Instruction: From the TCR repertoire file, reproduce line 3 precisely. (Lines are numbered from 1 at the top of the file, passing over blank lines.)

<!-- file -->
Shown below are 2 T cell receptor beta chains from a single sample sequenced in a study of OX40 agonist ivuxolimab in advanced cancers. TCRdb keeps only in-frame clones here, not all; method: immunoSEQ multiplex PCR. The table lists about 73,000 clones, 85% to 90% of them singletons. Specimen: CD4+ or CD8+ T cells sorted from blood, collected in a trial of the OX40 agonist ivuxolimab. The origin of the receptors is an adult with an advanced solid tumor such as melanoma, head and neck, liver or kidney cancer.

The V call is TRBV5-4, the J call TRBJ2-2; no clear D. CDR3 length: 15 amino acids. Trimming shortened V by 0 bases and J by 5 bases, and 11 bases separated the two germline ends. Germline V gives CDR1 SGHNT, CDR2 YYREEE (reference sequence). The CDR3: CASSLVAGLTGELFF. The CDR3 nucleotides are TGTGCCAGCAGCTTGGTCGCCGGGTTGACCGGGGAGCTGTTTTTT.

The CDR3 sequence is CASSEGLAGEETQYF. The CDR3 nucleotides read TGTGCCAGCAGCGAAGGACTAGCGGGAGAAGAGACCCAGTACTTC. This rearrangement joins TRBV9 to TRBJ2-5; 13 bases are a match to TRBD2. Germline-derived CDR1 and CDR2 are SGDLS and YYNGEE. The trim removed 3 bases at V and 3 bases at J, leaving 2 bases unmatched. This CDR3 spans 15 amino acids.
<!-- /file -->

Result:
The CDR3 sequence is CASSEGLAGEETQYF. The CDR3 nucleotides read TGTGCCAGCAGCGAAGGACTAGCGGGAGAAGAGACCCAGTACTTC. This rearrangement joins TRBV9 to TRBJ2-5; 13 bases are a match to TRBD2. Germline-derived CDR1 and CDR2 are SGDLS and YYNGEE. The trim removed 3 bases at V and 3 bases at J, leaving 2 bases unmatched. This CDR3 spans 15 amino acids.